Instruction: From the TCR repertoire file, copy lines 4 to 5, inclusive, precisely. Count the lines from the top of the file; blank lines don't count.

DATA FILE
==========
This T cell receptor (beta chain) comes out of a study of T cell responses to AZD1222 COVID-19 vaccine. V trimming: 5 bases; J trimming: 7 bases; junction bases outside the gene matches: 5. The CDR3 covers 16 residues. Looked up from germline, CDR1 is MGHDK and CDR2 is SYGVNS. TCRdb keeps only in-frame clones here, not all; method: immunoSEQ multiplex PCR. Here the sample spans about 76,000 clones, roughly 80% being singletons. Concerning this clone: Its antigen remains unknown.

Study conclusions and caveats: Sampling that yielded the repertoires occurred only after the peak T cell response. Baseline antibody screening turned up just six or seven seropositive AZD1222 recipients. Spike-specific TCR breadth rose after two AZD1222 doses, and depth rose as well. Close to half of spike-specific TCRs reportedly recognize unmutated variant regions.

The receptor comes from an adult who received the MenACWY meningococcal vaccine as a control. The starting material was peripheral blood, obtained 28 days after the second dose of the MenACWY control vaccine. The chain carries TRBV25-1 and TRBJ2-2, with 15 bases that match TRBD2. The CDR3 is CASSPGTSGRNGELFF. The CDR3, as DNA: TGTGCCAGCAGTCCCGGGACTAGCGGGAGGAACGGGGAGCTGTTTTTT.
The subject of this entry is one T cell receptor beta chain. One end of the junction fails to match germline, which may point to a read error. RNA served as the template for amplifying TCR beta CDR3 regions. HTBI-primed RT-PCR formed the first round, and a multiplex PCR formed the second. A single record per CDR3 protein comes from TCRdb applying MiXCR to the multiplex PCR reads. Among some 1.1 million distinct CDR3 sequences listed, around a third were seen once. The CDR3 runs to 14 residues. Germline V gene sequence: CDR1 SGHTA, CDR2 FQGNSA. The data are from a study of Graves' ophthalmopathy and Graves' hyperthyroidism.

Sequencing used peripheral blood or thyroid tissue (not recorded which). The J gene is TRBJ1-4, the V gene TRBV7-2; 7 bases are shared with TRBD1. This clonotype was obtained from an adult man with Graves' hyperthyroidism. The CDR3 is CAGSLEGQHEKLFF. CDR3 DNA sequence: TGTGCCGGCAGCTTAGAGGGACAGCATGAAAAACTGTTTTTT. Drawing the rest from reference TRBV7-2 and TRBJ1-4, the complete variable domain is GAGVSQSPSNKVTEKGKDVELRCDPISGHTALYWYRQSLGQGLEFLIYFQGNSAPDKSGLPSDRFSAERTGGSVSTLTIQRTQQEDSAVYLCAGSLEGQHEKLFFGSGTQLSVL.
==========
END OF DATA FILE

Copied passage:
The subject of this entry is one T cell receptor beta chain. One end of the junction fails to match germline, which may point to a read error. RNA served as the template for amplifying TCR beta CDR3 regions. HTBI-primed RT-PCR formed the first round, and a multiplex PCR formed the second. A single record per CDR3 protein comes from TCRdb applying MiXCR to the multiplex PCR reads. Among some 1.1 million distinct CDR3 sequences listed, around a third were seen once. The CDR3 runs to 14 residues. Germline V gene sequence: CDR1 SGHTA, CDR2 FQGNSA. The data are from a study of Graves' ophthalmopathy and Graves' hyperthyroidism.

Sequencing used peripheral blood or thyroid tissue (not recorded which). The J gene is TRBJ1-4, the V gene TRBV7-2; 7 bases are shared with TRBD1. This clonotype was obtained from an adult man with Graves' hyperthyroidism. The CDR3 is CAGSLEGQHEKLFF. CDR3 DNA sequence: TGTGCCGGCAGCTTAGAGGGACAGCATGAAAAACTGTTTTTT. Drawing the rest from reference TRBV7-2 and TRBJ1-4, the complete variable domain is GAGVSQSPSNKVTEKGKDVELRCDPISGHTALYWYRQSLGQGLEFLIYFQGNSAPDKSGLPSDRFSAERTGGSVSTLTIQRTQQEDSAVYLCAGSLEGQHEKLFFGSGTQLSVL.